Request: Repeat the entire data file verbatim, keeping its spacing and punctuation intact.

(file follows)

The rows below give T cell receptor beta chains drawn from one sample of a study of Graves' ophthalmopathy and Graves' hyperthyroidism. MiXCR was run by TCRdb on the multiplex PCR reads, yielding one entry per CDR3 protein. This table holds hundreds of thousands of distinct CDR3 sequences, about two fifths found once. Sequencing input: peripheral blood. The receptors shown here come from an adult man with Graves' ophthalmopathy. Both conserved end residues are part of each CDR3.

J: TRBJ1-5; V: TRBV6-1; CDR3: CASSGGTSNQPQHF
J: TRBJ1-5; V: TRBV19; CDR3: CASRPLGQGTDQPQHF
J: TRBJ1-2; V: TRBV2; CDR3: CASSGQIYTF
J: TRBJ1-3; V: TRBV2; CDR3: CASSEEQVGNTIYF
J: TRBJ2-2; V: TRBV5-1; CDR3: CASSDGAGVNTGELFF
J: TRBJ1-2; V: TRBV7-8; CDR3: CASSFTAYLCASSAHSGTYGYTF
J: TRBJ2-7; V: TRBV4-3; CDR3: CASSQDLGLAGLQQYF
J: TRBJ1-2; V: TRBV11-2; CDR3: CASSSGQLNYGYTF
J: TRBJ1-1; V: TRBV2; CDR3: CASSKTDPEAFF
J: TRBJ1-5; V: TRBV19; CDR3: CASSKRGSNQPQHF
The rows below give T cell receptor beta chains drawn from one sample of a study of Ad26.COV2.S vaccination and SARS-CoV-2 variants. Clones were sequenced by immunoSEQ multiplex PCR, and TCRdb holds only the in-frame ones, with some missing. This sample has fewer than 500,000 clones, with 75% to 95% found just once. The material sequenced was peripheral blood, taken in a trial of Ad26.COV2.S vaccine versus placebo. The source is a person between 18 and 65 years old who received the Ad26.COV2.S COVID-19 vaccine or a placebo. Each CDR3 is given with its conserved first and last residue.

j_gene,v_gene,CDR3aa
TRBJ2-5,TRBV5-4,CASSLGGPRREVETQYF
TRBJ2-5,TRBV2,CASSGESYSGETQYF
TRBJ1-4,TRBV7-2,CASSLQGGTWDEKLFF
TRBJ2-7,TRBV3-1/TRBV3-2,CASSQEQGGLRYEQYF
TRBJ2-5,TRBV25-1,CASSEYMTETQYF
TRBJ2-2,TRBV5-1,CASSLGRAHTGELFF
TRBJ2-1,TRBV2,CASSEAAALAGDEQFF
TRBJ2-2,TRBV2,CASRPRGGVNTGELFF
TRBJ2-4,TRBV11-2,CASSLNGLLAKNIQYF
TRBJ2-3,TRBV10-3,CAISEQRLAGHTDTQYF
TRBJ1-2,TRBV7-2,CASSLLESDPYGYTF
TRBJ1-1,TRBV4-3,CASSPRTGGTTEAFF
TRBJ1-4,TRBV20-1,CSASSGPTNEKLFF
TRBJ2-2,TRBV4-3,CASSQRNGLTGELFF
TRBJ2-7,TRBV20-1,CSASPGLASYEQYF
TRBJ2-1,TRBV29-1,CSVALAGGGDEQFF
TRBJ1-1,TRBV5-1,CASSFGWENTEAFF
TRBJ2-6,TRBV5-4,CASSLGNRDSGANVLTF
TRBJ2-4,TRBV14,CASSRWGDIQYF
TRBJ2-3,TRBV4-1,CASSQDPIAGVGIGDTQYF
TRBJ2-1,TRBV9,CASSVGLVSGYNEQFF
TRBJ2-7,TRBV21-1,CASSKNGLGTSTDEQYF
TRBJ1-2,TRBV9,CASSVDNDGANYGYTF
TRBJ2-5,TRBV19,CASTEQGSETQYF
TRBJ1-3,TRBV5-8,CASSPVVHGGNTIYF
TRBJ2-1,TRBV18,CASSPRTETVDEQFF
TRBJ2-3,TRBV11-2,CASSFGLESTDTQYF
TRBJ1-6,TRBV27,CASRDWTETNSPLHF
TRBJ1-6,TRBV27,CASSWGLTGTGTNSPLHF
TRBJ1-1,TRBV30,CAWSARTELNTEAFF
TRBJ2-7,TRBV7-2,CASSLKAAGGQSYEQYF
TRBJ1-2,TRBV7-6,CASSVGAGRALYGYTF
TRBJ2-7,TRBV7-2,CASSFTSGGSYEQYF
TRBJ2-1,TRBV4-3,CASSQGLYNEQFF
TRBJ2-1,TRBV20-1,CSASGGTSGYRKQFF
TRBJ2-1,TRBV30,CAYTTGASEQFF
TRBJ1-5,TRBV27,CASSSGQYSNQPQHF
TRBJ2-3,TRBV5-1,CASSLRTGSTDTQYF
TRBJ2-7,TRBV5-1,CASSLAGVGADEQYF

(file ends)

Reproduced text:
The rows below give T cell receptor beta chains drawn from one sample of a study of Graves' ophthalmopathy and Graves' hyperthyroidism. MiXCR was run by TCRdb on the multiplex PCR reads, yielding one entry per CDR3 protein. This table holds hundreds of thousands of distinct CDR3 sequences, about two fifths found once. Sequencing input: peripheral blood. The receptors shown here come from an adult man with Graves' ophthalmopathy. Both conserved end residues are part of each CDR3.

J: TRBJ1-5; V: TRBV6-1; CDR3: CASSGGTSNQPQHF
J: TRBJ1-5; V: TRBV19; CDR3: CASRPLGQGTDQPQHF
J: TRBJ1-2; V: TRBV2; CDR3: CASSGQIYTF
J: TRBJ1-3; V: TRBV2; CDR3: CASSEEQVGNTIYF
J: TRBJ2-2; V: TRBV5-1; CDR3: CASSDGAGVNTGELFF
J: TRBJ1-2; V: TRBV7-8; CDR3: CASSFTAYLCASSAHSGTYGYTF
J: TRBJ2-7; V: TRBV4-3; CDR3: CASSQDLGLAGLQQYF
J: TRBJ1-2; V: TRBV11-2; CDR3: CASSSGQLNYGYTF
J: TRBJ1-1; V: TRBV2; CDR3: CASSKTDPEAFF
J: TRBJ1-5; V: TRBV19; CDR3: CASSKRGSNQPQHF
The rows below give T cell receptor beta chains drawn from one sample of a study of Ad26.COV2.S vaccination and SARS-CoV-2 variants. Clones were sequenced by immunoSEQ multiplex PCR, and TCRdb holds only the in-frame ones, with some missing. This sample has fewer than 500,000 clones, with 75% to 95% found just once. The material sequenced was peripheral blood, taken in a trial of Ad26.COV2.S vaccine versus placebo. The source is a person between 18 and 65 years old who received the Ad26.COV2.S COVID-19 vaccine or a placebo. Each CDR3 is given with its conserved first and last residue.

j_gene,v_gene,CDR3aa
TRBJ2-5,TRBV5-4,CASSLGGPRREVETQYF
TRBJ2-5,TRBV2,CASSGESYSGETQYF
TRBJ1-4,TRBV7-2,CASSLQGGTWDEKLFF
TRBJ2-7,TRBV3-1/TRBV3-2,CASSQEQGGLRYEQYF
TRBJ2-5,TRBV25-1,CASSEYMTETQYF
TRBJ2-2,TRBV5-1,CASSLGRAHTGELFF
TRBJ2-1,TRBV2,CASSEAAALAGDEQFF
TRBJ2-2,TRBV2,CASRPRGGVNTGELFF
TRBJ2-4,TRBV11-2,CASSLNGLLAKNIQYF
TRBJ2-3,TRBV10-3,CAISEQRLAGHTDTQYF
TRBJ1-2,TRBV7-2,CASSLLESDPYGYTF
TRBJ1-1,TRBV4-3,CASSPRTGGTTEAFF
TRBJ1-4,TRBV20-1,CSASSGPTNEKLFF
TRBJ2-2,TRBV4-3,CASSQRNGLTGELFF
TRBJ2-7,TRBV20-1,CSASPGLASYEQYF
TRBJ2-1,TRBV29-1,CSVALAGGGDEQFF
TRBJ1-1,TRBV5-1,CASSFGWENTEAFF
TRBJ2-6,TRBV5-4,CASSLGNRDSGANVLTF
TRBJ2-4,TRBV14,CASSRWGDIQYF
TRBJ2-3,TRBV4-1,CASSQDPIAGVGIGDTQYF
TRBJ2-1,TRBV9,CASSVGLVSGYNEQFF
TRBJ2-7,TRBV21-1,CASSKNGLGTSTDEQYF
TRBJ1-2,TRBV9,CASSVDNDGANYGYTF
TRBJ2-5,TRBV19,CASTEQGSETQYF
TRBJ1-3,TRBV5-8,CASSPVVHGGNTIYF
TRBJ2-1,TRBV18,CASSPRTETVDEQFF
TRBJ2-3,TRBV11-2,CASSFGLESTDTQYF
TRBJ1-6,TRBV27,CASRDWTETNSPLHF
TRBJ1-6,TRBV27,CASSWGLTGTGTNSPLHF
TRBJ1-1,TRBV30,CAWSARTELNTEAFF
TRBJ2-7,TRBV7-2,CASSLKAAGGQSYEQYF
TRBJ1-2,TRBV7-6,CASSVGAGRALYGYTF
TRBJ2-7,TRBV7-2,CASSFTSGGSYEQYF
TRBJ2-1,TRBV4-3,CASSQGLYNEQFF
TRBJ2-1,TRBV20-1,CSASGGTSGYRKQFF
TRBJ2-1,TRBV30,CAYTTGASEQFF
TRBJ1-5,TRBV27,CASSSGQYSNQPQHF
TRBJ2-3,TRBV5-1,CASSLRTGSTDTQYF
TRBJ2-7,TRBV5-1,CASSLAGVGADEQYF